Marie-Francine Richard didn't choose to be international, she was born that way.
“I'm a U.S. citizen with a French-Canadian mother,” she explains.
But she could choose to get a cutting-edge international education. And not just any school would do.
“My motivation was to gain additional international experience, and most importantly to study among a group of students who were truly international,” she says. “I had looked at programmes in the United States, but I thought it'd be more [of an] international experience outside of the U.S.”
A friend suggested she look at international schools that offered accredited MBAs and, once she started looking, Richard quickly settled on EU Business School, an internationally-accredited, multicampus business school with a global network of partner institutions. Soon, she had enrolled in a full-time MBA programme on EU's Munich campus.
“The reason I was drawn to EU Business School was because of its small class sizes and all the international students, which is exactly what I was seeking,” she says. “I was the only American there, and it was fascinating. The student body wasn't just from Western Europe. They were from the Middle East, from Asia, from South America...”
Indeed, next year's graduating class will include students of more than 30 different nationalities, but all courses – whether in communication, tourism management, business finance, entrepreneurship, or any other of the school's specialities - are taught in English.
“The international enrichment that students can glean from their time here is unparalleled,” says Veronica Cancio de Grandy, the Munich campus' Managing Director. “By the time they graduate they have close friends from all over the world.”
Veronica Cancio de Grandy. Photo: EU Business School
This kind of training prepares students for the business world as it is today, working for multinational companies, at satellite offices, and with colleagues from around the world.
“In addition, students are exposed to different ideas, cultures, religions, and politics,” she adds.
Today Richard is Technology Consulting Manager at Accenture, where she recently transferred from the Zurich branch to London. And to this day she confirms that the international environment was one of the most important parts of her education.
“I think that having that wide-range of backgrounds is something that I later found extremely helpful when working in an international environment,” she explains. “I studied with people from diverse backgrounds, and that's a relatively non-threatening environment in which to run into cultural differences or management style differences.”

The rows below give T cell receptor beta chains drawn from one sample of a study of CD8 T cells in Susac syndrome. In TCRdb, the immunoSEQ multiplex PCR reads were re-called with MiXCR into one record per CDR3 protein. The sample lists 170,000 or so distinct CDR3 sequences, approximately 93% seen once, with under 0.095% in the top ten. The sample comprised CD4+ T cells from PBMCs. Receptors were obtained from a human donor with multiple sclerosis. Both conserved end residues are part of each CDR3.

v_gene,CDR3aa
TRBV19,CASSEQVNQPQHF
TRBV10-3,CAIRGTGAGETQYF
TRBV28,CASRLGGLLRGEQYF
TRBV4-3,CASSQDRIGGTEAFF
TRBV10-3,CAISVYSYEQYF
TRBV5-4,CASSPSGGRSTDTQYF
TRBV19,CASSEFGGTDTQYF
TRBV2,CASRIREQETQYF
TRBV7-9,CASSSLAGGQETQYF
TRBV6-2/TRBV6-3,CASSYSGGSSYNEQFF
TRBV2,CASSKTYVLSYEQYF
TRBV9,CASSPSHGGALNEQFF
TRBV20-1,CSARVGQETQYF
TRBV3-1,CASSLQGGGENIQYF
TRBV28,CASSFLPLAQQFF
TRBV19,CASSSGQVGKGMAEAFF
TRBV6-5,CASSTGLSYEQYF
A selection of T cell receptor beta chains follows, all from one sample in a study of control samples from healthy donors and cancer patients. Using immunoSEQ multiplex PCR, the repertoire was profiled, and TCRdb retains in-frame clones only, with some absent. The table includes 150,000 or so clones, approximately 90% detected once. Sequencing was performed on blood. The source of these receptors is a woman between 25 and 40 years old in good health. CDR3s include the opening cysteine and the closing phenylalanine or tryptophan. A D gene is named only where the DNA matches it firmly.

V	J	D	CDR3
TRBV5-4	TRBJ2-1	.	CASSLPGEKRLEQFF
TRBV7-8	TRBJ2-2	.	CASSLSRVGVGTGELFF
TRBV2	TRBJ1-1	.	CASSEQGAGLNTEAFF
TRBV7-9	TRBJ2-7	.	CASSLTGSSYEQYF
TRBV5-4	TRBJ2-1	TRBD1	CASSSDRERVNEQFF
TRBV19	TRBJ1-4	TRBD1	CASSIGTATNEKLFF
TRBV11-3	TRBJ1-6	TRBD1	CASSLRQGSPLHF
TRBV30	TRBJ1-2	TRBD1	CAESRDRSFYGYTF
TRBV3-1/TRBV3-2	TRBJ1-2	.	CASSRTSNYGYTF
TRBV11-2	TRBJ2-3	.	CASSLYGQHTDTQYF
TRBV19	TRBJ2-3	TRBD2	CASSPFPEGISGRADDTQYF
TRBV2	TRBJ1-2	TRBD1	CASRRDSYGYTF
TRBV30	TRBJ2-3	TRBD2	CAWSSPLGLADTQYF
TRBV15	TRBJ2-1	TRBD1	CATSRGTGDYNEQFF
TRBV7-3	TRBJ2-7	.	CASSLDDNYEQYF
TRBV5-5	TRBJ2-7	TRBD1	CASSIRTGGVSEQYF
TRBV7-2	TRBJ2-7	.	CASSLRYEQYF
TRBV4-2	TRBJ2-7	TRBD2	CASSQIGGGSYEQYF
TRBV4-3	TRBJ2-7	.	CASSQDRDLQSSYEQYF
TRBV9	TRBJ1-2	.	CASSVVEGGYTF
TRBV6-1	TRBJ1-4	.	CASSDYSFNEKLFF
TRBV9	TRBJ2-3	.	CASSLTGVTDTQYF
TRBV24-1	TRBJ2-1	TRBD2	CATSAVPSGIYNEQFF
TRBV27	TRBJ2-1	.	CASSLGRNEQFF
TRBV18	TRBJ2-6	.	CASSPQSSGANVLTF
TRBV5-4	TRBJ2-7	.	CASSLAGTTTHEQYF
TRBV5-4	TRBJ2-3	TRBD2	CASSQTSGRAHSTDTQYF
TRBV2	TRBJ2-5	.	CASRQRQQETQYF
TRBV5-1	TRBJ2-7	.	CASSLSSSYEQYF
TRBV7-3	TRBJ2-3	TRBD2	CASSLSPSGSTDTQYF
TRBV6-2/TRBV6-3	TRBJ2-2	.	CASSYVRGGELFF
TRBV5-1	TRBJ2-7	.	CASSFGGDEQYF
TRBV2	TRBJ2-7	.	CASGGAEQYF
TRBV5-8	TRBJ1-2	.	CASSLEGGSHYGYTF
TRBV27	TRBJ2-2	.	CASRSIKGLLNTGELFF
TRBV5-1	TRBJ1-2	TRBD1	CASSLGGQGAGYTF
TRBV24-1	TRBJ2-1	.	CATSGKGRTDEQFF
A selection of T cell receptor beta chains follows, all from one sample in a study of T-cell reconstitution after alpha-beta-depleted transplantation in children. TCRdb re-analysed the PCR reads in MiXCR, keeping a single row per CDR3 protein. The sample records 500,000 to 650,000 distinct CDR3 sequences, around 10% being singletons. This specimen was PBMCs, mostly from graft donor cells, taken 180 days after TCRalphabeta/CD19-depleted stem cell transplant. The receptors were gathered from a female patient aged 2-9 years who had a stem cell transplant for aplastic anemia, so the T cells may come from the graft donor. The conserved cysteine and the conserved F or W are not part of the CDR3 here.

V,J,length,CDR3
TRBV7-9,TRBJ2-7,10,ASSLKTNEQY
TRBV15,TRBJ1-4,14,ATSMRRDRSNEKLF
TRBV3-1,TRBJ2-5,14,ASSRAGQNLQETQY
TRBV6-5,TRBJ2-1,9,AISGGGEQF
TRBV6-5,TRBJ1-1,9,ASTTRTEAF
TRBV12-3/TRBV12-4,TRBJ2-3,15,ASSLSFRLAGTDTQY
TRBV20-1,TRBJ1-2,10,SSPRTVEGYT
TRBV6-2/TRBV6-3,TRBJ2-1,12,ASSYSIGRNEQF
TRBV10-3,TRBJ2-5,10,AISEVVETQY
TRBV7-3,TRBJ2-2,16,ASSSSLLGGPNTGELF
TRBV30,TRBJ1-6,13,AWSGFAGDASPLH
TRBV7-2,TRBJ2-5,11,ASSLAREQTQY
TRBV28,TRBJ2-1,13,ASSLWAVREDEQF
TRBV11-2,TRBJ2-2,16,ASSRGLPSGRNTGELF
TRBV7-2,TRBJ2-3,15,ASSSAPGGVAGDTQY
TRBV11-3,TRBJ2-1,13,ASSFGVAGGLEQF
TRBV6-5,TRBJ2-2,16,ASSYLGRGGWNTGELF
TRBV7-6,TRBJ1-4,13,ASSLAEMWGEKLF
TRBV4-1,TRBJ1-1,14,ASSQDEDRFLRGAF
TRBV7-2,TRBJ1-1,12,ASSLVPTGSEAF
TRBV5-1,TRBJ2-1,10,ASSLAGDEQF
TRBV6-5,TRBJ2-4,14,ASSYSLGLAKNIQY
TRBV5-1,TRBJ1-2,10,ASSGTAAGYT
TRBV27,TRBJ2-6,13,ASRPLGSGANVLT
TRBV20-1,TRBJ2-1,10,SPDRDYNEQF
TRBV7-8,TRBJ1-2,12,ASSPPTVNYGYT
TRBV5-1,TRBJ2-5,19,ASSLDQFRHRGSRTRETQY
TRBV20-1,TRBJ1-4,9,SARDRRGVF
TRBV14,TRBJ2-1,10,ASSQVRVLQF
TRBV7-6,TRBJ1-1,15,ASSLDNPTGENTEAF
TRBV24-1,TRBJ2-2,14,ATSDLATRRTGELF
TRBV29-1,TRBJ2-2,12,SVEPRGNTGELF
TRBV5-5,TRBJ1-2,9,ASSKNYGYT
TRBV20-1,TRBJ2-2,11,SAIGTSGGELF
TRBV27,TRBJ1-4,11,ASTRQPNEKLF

Richard says she appreciated the opportunity to ask questions in an open, international environment – questions you can't always ask in the business world, due to hierarchies or project issues or simply propriety.
“In a university setting, the opportunity to be open is far greater, so I was able to get a bit of a head start or a ‘leg up',” she says. “By the time I was recruited by Accenture I already had that experience and it was really valuable.”
And it's not just about business.
“The most rewarding part of studying at EU Business School is the friends you make, on both personal and business levels,” says Cancio De Grandy.
But of course, having friends around the world helps with business, too.
“Last year I had to manage a project in South Korea,” Richard recalls. “I had studied with someone from South Korea and I was able to write to her and say, ‘Hey, Sung, I've got this meeting,' and she was able to give me the cultural norms and what you're expected to do. And I was able to assimilate right away.”
Students don't just come from different countries, but from a wide variety of backgrounds as well.
“Some of our students come from regular middle class families. Some have travelled the world with families in diplomatic service. Others work in family businesses. Some are undergraduates who just finished school and others are coming back to study a second bachelor's degree,” Cancio De Grandy says.
The one thing they have in common is their passion: business.
“They are all business driven. And we try to push our students to be entrepreneurial, whether they work in a company or want to start their own company,” Cancio De Grandy adds. “Entrepreneurial thinking is a state of mind.”
But while EU Business School is incredibly diverse and pushes all of its students, it's also small, warm, and intimate.
“We demand a lot from our students, sometimes more than they are used to. But we don't let people slip through the cracks,” Cancio De Grandysays. “Because we are such a small school, we always know if a student isn't doing well.”
With just 300-400 students at a time, the atmosphere, she adds, is “homey”.
“The lecturers know all the students by name, and they can follow their progress on a personal, individual level.”
Getting the chance to interact with each student individually is what Cancio De Grandy loves most about her job.
“My job is basically to make sure everybody is doing well,” she says. “I get to interact with the students, the faculty members, the staff, and local people in the business world and make sure everyone has the resources they need to do the best they can.”
This article was produced by The Local and sponsored by EU Business School.